Rauschenberg began to silkscreen paintings in 1962. He had his first career retrospective, organized by the Jewish Museum, New York, in 1963 and was awarded the Grand Prize for Painting at the 1964 Venice Biennale. He spent much of the remainder of the 1960s dedicated to more collaborative projects including printmaking, Performance [more], choreography, set design, and art-and-technology works. In 1966, he cofounded Experiments in Art and Technology, an organization that sought to promote collaborations between artists and engineers.

    In 1970, Rauschenberg established a permanent residence and studio in Captiva, Florida. A retrospective organized by the National Collection of Fine Arts, Washington, D.C., traveled throughout the United States in 1976–78. Rauschenberg continued to travel widely, embarking on a number of collaborations with artisans and workshops abroad, which culminated in the Rauschenberg Overseas Culture Interchange (ROCI) project from 1985 to 1991. In 1997, the Solomon R. Guggenheim Museum, New York, exhibited the largest retrospective of Rauschenberg’s work to date, which traveled to Houston and to Europe in 1998.

    In 2005, the works of Robert Rauschenberg, along with those of his son Christopher, and his long-time associate Darryl Pottorf, were exhibited in the Paul and Lulu Hilliard University Art Museum at the University of Louisiana at Lafayette. The exhibition subsequently traveled to the Herron School of Art at Indiana University in Indianapolis and the Telfair Museum of Art in Savannah.

  2. Thanks for posting this interview. I had watched the interview in NY on PBS when it aired, but even more so the scenes in the Guggenheim brought back a lot of memories since that show was one of the first big things I saw after moving to NY to go to SVA (1997 was my first summer there). I remember liking the early work the best, but being disturbed by the chickens and goats put into the later work. I wonder if it would disturb me in the same way today. And I just saw the tremendous Cai Gou Qiang show there this spring when I took students. His gunpowder paintings were epic. So this brought on a interesting confluence of memories with the museum.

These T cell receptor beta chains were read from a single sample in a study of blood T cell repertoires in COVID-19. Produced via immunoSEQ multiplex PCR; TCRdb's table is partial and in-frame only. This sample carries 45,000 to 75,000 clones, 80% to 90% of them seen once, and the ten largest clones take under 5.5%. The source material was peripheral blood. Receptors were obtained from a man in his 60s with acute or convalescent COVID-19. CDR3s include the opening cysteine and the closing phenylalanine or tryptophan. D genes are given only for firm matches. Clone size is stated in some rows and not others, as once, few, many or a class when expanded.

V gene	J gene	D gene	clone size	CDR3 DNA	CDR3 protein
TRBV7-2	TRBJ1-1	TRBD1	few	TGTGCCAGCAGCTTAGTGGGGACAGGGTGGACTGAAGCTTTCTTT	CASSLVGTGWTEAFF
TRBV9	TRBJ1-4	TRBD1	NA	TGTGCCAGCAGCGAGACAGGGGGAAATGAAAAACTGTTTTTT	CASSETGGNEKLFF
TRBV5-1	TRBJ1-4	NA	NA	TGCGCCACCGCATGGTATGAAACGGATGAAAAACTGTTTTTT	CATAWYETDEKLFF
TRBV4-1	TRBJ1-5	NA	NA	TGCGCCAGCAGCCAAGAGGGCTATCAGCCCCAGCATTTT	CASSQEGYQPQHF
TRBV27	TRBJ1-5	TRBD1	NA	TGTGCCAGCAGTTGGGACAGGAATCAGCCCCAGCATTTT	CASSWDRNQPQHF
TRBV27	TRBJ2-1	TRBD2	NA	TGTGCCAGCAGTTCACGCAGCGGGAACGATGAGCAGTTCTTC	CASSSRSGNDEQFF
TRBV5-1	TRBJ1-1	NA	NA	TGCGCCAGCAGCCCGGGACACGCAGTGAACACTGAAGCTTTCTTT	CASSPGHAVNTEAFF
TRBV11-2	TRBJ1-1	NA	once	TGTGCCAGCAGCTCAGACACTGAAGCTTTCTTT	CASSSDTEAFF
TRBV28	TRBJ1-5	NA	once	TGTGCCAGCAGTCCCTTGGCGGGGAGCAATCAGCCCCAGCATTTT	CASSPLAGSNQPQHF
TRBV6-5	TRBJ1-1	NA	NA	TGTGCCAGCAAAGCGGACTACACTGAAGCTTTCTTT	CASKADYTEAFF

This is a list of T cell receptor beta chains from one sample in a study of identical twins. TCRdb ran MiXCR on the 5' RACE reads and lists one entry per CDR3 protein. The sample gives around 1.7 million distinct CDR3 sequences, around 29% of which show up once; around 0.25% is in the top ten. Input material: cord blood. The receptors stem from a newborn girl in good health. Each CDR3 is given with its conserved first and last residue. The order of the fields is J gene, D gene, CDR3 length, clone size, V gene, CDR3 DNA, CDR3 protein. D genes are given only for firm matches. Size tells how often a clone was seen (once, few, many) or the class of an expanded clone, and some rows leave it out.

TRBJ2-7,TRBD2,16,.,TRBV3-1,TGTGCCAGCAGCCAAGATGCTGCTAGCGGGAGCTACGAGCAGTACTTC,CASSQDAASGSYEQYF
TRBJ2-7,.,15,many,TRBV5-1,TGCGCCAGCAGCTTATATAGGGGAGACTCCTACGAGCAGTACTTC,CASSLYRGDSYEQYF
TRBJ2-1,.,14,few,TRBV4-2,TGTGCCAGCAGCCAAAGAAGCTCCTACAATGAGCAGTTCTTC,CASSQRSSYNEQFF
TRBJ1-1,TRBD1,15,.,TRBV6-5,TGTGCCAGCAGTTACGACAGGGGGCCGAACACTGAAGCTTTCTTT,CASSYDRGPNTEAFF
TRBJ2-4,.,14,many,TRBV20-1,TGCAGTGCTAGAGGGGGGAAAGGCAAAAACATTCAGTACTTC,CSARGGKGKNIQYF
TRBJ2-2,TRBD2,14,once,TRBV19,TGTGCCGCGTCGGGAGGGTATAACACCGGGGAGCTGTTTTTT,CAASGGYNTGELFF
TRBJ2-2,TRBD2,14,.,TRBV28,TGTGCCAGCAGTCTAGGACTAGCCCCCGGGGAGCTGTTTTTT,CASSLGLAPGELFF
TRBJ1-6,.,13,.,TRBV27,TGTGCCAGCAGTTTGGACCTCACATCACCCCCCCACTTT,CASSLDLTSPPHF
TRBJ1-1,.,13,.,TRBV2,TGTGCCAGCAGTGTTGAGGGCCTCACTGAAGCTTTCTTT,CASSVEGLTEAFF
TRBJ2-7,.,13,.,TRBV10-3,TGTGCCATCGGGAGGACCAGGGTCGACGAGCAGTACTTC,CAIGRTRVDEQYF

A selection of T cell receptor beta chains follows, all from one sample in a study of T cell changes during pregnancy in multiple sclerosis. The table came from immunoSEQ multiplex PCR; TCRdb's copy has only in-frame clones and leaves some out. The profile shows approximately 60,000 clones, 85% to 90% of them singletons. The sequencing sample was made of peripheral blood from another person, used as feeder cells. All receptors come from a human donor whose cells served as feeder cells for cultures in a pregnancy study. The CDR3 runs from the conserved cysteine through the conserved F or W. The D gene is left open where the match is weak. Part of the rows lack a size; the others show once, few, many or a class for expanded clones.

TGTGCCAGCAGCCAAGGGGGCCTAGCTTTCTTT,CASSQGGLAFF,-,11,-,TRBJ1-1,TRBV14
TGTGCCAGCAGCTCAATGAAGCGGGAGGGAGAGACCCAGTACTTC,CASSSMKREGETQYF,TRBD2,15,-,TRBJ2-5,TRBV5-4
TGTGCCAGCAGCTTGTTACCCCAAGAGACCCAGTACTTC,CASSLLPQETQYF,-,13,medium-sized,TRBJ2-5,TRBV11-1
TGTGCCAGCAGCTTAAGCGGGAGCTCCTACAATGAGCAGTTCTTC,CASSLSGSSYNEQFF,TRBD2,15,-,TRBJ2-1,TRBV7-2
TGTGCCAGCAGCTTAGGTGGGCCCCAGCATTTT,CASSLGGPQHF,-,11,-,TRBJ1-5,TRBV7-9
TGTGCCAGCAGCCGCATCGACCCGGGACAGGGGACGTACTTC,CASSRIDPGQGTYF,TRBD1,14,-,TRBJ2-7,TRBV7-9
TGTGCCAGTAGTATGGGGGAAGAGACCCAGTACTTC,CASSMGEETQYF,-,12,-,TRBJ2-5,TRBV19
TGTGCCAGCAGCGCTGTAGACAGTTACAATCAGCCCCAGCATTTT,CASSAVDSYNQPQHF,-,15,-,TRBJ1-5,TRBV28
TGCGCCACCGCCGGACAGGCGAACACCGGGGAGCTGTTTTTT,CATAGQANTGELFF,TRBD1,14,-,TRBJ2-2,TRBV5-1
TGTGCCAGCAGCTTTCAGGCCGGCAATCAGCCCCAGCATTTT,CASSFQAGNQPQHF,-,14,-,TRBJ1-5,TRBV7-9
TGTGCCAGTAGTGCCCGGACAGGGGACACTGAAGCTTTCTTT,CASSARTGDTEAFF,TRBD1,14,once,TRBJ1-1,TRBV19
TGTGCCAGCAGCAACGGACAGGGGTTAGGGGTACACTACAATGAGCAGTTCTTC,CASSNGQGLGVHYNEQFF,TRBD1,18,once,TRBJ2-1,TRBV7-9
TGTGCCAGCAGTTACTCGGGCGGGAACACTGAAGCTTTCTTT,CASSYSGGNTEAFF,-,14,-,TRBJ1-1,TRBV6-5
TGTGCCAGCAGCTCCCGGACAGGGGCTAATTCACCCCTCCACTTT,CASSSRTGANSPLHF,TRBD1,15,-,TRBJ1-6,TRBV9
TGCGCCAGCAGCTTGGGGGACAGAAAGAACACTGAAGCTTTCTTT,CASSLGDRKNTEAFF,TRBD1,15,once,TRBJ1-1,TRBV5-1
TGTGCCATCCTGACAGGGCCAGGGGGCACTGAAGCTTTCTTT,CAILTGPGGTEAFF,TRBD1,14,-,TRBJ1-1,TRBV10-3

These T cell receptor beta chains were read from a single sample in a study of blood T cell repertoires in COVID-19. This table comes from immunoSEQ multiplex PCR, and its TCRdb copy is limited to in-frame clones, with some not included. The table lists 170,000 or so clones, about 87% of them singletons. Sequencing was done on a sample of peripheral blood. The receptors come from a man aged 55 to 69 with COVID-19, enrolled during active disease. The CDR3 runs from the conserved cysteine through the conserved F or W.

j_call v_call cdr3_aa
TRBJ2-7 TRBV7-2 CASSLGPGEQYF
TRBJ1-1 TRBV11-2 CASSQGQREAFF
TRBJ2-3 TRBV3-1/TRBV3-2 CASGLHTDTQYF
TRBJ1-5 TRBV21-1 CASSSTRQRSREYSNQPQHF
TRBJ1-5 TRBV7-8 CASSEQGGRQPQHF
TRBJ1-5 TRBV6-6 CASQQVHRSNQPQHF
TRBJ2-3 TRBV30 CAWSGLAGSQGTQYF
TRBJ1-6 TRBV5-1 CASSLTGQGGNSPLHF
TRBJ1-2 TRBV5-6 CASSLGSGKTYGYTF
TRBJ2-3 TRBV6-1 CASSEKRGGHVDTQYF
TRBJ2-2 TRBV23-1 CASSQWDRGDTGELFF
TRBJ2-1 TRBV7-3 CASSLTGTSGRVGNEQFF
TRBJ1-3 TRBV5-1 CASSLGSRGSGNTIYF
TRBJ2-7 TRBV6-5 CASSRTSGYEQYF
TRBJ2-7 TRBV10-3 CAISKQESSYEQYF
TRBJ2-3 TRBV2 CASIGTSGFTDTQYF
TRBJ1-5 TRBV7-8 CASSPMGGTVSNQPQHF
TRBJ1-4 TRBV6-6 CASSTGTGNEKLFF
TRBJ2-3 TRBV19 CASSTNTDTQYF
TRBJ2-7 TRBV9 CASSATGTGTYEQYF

I’m glad to feel that with the NY trip once a year I’m still creating some of those memories. Some other really good things I saw this year were the Paolo Ventura photographs at Hasted Hunt (and I was so lucky that they had one of his tiny, miraculous dioramas on display), a show of drawings and sculptures by Amy Cutler, a Jim Hodges sculpture, the Luc Tuymans show, a Diana Cooper show, and the Multiplex show at the MOMA. There was also a terrific small and stunning Sol Lewitt drawing done from an entire box of twleve Crayolas in a show called Color Chart. I guess there was more but I digress.
    Or maybe not.

  3. Ned: Have you changed your mind about coming to KC yet? I know there are complications, but we need you!

  4. Thanks for the expression J.E. but I’m in a position now where I really can’t swing it for a myriad of reasons. Hope we can do it some time not too far off in the future.

  5. Ned–That’s too bad. Jen and I would be happy to have you ride down with us, if you could somehow swing it. We’ll have to understand if you can’t come, but let us know if you change your mind. Jen and I will start driving south from the Twin Cities probably around 10 am or so on Friday…

  6. Somehow there is just never enough Ned to go around.

  7. Wasn’t “Never Enough Ned to Go Around” on Billboard’s Top 40 during the 80’s?